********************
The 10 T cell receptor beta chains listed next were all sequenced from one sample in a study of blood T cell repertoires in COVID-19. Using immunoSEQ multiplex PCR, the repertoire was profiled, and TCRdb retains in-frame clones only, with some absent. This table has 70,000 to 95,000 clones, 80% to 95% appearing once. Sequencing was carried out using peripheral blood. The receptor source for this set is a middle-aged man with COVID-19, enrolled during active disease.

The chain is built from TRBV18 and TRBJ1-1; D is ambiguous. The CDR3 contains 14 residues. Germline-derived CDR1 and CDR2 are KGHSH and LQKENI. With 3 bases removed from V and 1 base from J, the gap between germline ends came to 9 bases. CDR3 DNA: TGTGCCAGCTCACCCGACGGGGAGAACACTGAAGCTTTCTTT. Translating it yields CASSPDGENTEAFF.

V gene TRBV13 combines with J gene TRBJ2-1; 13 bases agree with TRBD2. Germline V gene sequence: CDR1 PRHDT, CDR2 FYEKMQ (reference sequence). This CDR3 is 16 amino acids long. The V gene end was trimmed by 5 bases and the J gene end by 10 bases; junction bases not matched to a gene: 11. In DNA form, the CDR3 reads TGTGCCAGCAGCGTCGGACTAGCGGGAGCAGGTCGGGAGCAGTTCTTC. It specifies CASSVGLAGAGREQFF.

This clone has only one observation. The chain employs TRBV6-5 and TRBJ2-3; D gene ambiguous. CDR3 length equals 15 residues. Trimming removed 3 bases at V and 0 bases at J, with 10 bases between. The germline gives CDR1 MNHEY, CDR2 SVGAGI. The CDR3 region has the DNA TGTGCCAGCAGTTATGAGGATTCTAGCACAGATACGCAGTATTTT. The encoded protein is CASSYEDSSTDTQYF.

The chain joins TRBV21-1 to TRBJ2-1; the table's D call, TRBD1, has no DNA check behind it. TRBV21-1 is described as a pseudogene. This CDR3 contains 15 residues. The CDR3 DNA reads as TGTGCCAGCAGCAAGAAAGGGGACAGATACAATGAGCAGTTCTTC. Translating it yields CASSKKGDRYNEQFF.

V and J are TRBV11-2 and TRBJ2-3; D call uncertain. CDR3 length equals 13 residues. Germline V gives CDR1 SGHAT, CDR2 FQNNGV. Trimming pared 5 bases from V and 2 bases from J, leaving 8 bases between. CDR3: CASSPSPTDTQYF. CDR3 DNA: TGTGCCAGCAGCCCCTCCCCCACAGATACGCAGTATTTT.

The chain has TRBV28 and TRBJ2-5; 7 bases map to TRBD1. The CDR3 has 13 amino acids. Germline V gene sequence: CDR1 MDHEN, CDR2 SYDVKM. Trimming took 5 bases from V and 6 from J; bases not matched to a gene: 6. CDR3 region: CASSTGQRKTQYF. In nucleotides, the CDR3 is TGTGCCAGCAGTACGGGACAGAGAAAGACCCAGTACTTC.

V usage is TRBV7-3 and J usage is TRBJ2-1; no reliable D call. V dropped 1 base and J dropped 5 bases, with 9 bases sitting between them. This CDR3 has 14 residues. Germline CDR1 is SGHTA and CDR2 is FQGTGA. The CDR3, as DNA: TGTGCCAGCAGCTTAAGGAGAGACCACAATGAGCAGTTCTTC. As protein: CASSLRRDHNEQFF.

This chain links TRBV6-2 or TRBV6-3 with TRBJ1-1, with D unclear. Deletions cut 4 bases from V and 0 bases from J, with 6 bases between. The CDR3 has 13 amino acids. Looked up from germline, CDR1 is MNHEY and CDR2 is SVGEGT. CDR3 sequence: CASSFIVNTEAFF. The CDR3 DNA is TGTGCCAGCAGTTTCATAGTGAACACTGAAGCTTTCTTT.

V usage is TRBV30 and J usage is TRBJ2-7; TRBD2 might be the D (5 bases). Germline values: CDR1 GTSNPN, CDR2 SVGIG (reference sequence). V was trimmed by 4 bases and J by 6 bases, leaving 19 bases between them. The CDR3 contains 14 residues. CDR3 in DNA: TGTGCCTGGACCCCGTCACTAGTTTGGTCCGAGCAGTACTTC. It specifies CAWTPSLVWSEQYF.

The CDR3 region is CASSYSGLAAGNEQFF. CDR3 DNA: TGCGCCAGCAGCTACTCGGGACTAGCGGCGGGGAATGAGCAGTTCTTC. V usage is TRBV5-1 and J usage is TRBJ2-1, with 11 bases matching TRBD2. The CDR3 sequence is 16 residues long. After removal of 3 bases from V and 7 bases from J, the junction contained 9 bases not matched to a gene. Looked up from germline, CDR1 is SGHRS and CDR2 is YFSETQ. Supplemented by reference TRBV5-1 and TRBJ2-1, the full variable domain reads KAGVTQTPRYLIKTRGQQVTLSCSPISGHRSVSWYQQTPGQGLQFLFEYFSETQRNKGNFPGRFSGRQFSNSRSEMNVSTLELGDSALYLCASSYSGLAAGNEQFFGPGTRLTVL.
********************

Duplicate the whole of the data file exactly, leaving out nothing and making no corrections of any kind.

The 10 T cell receptor beta chains listed next were all sequenced from one sample in a study of blood T cell repertoires in COVID-19. Using immunoSEQ multiplex PCR, the repertoire was profiled, and TCRdb retains in-frame clones only, with some absent. This table has 70,000 to 95,000 clones, 80% to 95% appearing once. Sequencing was carried out using peripheral blood. The receptor source for this set is a middle-aged man with COVID-19, enrolled during active disease.

The chain is built from TRBV18 and TRBJ1-1; D is ambiguous. The CDR3 contains 14 residues. Germline-derived CDR1 and CDR2 are KGHSH and LQKENI. With 3 bases removed from V and 1 base from J, the gap between germline ends came to 9 bases. CDR3 DNA: TGTGCCAGCTCACCCGACGGGGAGAACACTGAAGCTTTCTTT. Translating it yields CASSPDGENTEAFF.

V gene TRBV13 combines with J gene TRBJ2-1; 13 bases agree with TRBD2. Germline V gene sequence: CDR1 PRHDT, CDR2 FYEKMQ (reference sequence). This CDR3 is 16 amino acids long. The V gene end was trimmed by 5 bases and the J gene end by 10 bases; junction bases not matched to a gene: 11. In DNA form, the CDR3 reads TGTGCCAGCAGCGTCGGACTAGCGGGAGCAGGTCGGGAGCAGTTCTTC. It specifies CASSVGLAGAGREQFF.

This clone has only one observation. The chain employs TRBV6-5 and TRBJ2-3; D gene ambiguous. CDR3 length equals 15 residues. Trimming removed 3 bases at V and 0 bases at J, with 10 bases between. The germline gives CDR1 MNHEY, CDR2 SVGAGI. The CDR3 region has the DNA TGTGCCAGCAGTTATGAGGATTCTAGCACAGATACGCAGTATTTT. The encoded protein is CASSYEDSSTDTQYF.

The chain joins TRBV21-1 to TRBJ2-1; the table's D call, TRBD1, has no DNA check behind it. TRBV21-1 is described as a pseudogene. This CDR3 contains 15 residues. The CDR3 DNA reads as TGTGCCAGCAGCAAGAAAGGGGACAGATACAATGAGCAGTTCTTC. Translating it yields CASSKKGDRYNEQFF.

V and J are TRBV11-2 and TRBJ2-3; D call uncertain. CDR3 length equals 13 residues. Germline V gives CDR1 SGHAT, CDR2 FQNNGV. Trimming pared 5 bases from V and 2 bases from J, leaving 8 bases between. CDR3: CASSPSPTDTQYF. CDR3 DNA: TGTGCCAGCAGCCCCTCCCCCACAGATACGCAGTATTTT.

The chain has TRBV28 and TRBJ2-5; 7 bases map to TRBD1. The CDR3 has 13 amino acids. Germline V gene sequence: CDR1 MDHEN, CDR2 SYDVKM. Trimming took 5 bases from V and 6 from J; bases not matched to a gene: 6. CDR3 region: CASSTGQRKTQYF. In nucleotides, the CDR3 is TGTGCCAGCAGTACGGGACAGAGAAAGACCCAGTACTTC.

V usage is TRBV7-3 and J usage is TRBJ2-1; no reliable D call. V dropped 1 base and J dropped 5 bases, with 9 bases sitting between them. This CDR3 has 14 residues. Germline CDR1 is SGHTA and CDR2 is FQGTGA. The CDR3, as DNA: TGTGCCAGCAGCTTAAGGAGAGACCACAATGAGCAGTTCTTC. As protein: CASSLRRDHNEQFF.

This chain links TRBV6-2 or TRBV6-3 with TRBJ1-1, with D unclear. Deletions cut 4 bases from V and 0 bases from J, with 6 bases between. The CDR3 has 13 amino acids. Looked up from germline, CDR1 is MNHEY and CDR2 is SVGEGT. CDR3 sequence: CASSFIVNTEAFF. The CDR3 DNA is TGTGCCAGCAGTTTCATAGTGAACACTGAAGCTTTCTTT.

V usage is TRBV30 and J usage is TRBJ2-7; TRBD2 might be the D (5 bases). Germline values: CDR1 GTSNPN, CDR2 SVGIG (reference sequence). V was trimmed by 4 bases and J by 6 bases, leaving 19 bases between them. The CDR3 contains 14 residues. CDR3 in DNA: TGTGCCTGGACCCCGTCACTAGTTTGGTCCGAGCAGTACTTC. It specifies CAWTPSLVWSEQYF.

The CDR3 region is CASSYSGLAAGNEQFF. CDR3 DNA: TGCGCCAGCAGCTACTCGGGACTAGCGGCGGGGAATGAGCAGTTCTTC. V usage is TRBV5-1 and J usage is TRBJ2-1, with 11 bases matching TRBD2. The CDR3 sequence is 16 residues long. After removal of 3 bases from V and 7 bases from J, the junction contained 9 bases not matched to a gene. Looked up from germline, CDR1 is SGHRS and CDR2 is YFSETQ. Supplemented by reference TRBV5-1 and TRBJ2-1, the full variable domain reads KAGVTQTPRYLIKTRGQQVTLSCSPISGHRSVSWYQQTPGQGLQFLFEYFSETQRNKGNFPGRFSGRQFSNSRSEMNVSTLELGDSALYLCASSYSGLAAGNEQFFGPGTRLTVL.